Skip to main content

Blakely, Mary Kay


BLAKELY, Mary Kay. American, b. 1948. Genres: Novels, Autobiography/Memoirs, Essays. Career: Indiana University-Purdue University at Fort Wayne, instructor in women's studies, 1976-80; New School for Social Research, New York City, lecturer and instructor in writing, 1984-97; Missouri School of Journalism, associate professor, 1997-; freelance writer for all major magazines. Contributing editor: Vogue, 1981-84; Lear's 1989-91; Ms. 1981-2001; Los Angeles Times Magazine, 1994-97. Organizer of and frequent lecturer at conferences. Cofounder of Cathryn Adamsky Women in Need Fund. Publications: (with G. Kaufman) Pulling Our Own Strings: A Collection of Feminist Humor and Satire, 1980; Wake Me When It's Over: A Journey to the Edge and Back, 1989; American Mom: Motherhood, Politics and Humble Pie, 1994; Red, White and Oh So Blue, 1996. Address: c/o Phyllis Wender, 38 E 29th St., 10th floor, New York, NY 10016, U.S.A.

Cite this article
Pick a style below, and copy the text for your bibliography.

  • MLA
  • Chicago
  • APA

"Blakely, Mary Kay." Writers Directory 2005. . 18 Apr. 2019 <>.

"Blakely, Mary Kay." Writers Directory 2005. . (April 18, 2019).

"Blakely, Mary Kay." Writers Directory 2005. . Retrieved April 18, 2019 from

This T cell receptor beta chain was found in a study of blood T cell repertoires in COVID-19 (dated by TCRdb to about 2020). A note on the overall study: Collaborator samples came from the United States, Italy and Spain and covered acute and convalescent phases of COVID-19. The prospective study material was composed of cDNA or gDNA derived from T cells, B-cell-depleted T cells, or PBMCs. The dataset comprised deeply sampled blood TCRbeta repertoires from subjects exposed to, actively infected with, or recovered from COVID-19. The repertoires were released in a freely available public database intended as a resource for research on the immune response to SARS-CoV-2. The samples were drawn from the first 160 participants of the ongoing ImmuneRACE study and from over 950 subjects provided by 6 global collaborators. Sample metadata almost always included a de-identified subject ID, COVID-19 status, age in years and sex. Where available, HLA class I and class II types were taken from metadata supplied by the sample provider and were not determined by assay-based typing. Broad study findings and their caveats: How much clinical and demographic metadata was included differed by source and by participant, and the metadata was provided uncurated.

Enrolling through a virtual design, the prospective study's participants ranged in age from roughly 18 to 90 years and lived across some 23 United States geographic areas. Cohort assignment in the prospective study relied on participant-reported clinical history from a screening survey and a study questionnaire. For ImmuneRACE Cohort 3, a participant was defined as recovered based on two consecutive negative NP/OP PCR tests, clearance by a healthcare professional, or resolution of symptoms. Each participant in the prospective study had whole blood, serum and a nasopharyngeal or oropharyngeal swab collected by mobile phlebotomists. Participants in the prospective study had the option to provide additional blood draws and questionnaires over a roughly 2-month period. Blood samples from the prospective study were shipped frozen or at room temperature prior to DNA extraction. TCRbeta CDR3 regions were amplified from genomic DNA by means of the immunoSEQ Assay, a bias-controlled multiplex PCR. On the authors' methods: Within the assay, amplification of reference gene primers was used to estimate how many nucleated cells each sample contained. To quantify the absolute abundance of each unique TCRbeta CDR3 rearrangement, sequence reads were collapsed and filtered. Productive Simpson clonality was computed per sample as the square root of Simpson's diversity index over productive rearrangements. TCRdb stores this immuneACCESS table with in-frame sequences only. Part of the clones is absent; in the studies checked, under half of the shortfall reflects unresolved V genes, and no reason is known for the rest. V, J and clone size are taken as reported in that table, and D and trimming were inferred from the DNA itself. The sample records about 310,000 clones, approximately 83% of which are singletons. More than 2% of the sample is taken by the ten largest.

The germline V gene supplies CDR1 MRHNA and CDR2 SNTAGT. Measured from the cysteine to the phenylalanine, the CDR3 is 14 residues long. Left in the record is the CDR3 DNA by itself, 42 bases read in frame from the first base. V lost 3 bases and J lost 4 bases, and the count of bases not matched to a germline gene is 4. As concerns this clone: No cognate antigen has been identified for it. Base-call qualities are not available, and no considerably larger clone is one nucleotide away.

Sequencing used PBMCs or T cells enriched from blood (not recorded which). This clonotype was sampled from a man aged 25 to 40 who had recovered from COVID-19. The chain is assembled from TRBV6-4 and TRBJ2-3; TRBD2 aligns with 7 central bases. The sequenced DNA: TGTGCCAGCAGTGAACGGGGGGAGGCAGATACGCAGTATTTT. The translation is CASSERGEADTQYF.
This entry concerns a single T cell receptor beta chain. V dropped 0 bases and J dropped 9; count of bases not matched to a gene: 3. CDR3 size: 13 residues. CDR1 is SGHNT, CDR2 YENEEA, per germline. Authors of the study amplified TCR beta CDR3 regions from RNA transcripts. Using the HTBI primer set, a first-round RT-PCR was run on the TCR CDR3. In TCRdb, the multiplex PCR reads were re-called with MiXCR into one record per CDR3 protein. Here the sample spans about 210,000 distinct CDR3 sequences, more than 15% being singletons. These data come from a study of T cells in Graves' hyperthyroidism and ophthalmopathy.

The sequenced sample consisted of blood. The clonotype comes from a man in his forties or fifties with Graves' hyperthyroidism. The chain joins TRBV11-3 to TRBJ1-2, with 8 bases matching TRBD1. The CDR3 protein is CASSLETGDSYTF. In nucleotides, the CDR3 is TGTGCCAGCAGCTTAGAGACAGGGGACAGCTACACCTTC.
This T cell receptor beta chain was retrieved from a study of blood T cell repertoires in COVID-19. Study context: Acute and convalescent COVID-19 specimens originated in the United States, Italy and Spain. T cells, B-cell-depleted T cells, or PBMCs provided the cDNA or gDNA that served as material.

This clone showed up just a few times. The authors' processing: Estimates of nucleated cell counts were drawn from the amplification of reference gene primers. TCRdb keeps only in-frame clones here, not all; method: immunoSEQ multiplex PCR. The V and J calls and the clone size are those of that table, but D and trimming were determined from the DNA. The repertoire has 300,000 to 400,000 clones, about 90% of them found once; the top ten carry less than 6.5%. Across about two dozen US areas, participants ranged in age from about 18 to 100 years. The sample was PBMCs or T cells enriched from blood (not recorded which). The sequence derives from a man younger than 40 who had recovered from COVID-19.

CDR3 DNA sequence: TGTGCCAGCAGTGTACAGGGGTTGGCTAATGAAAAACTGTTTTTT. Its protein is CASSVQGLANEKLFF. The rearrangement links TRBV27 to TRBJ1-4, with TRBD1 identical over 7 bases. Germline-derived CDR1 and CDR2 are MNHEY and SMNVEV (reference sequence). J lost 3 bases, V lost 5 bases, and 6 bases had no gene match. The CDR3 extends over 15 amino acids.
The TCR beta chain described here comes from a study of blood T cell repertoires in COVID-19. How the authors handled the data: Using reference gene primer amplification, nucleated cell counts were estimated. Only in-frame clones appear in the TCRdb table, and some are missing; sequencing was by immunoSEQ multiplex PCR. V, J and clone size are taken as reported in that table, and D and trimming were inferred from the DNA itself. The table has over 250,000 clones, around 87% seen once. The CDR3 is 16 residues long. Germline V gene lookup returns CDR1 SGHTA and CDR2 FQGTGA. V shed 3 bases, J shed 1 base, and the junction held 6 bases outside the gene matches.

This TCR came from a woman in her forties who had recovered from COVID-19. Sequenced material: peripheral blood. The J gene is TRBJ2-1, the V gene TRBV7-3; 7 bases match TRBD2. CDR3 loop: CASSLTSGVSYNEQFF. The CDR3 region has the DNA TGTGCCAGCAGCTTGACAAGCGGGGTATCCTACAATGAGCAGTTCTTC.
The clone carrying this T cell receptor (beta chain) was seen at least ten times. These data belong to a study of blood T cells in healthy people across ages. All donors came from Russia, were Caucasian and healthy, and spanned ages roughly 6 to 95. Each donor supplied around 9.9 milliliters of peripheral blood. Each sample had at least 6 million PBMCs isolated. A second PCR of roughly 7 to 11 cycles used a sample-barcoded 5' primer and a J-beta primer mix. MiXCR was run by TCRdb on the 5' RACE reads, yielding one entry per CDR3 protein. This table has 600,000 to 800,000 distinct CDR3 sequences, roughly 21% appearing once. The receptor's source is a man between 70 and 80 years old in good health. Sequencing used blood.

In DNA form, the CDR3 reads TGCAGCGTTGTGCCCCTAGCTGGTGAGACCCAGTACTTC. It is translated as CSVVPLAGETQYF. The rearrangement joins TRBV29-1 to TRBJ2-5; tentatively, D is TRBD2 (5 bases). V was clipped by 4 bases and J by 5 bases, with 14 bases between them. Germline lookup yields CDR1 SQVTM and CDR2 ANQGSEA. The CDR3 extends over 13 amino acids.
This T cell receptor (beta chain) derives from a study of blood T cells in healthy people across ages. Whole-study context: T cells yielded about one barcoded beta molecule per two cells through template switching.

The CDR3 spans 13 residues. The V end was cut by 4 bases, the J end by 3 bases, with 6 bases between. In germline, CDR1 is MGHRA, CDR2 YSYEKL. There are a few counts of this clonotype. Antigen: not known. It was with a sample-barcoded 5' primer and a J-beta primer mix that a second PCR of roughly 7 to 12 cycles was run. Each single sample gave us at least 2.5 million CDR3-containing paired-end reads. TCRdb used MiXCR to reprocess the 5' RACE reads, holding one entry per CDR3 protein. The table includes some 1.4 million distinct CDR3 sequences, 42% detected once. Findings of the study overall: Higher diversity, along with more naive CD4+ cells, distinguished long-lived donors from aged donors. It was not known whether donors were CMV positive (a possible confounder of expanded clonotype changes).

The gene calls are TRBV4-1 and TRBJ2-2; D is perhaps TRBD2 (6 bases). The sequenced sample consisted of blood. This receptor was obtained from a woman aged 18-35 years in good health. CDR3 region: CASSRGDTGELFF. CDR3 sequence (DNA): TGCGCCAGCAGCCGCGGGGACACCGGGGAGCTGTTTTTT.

Learn more about citation styles

Citation styles gives you the ability to cite reference entries and articles according to common styles from the Modern Language Association (MLA), The Chicago Manual of Style, and the American Psychological Association (APA).

Within the “Cite this article” tool, pick a style to see how all available information looks when formatted according to that style. Then, copy and paste the text into your bibliography or works cited list.

Because each style has its own formatting nuances that evolve over time and not all information is available for every reference entry or article, cannot guarantee each citation it generates. Therefore, it’s best to use citations as a starting point before checking the style against your school or publication’s requirements and the most-recent information available at these sites:

Modern Language Association

The Chicago Manual of Style

American Psychological Association

  • Most online reference entries and articles do not have page numbers. Therefore, that information is unavailable for most content. However, the date of retrieval is often important. Refer to each style’s convention regarding the best way to format page numbers and retrieval dates.
  • In addition to the MLA, Chicago, and APA styles, your school, university, publication, or institution may have its own requirements for citations. Therefore, be sure to refer to those guidelines when editing your bibliography or works cited list.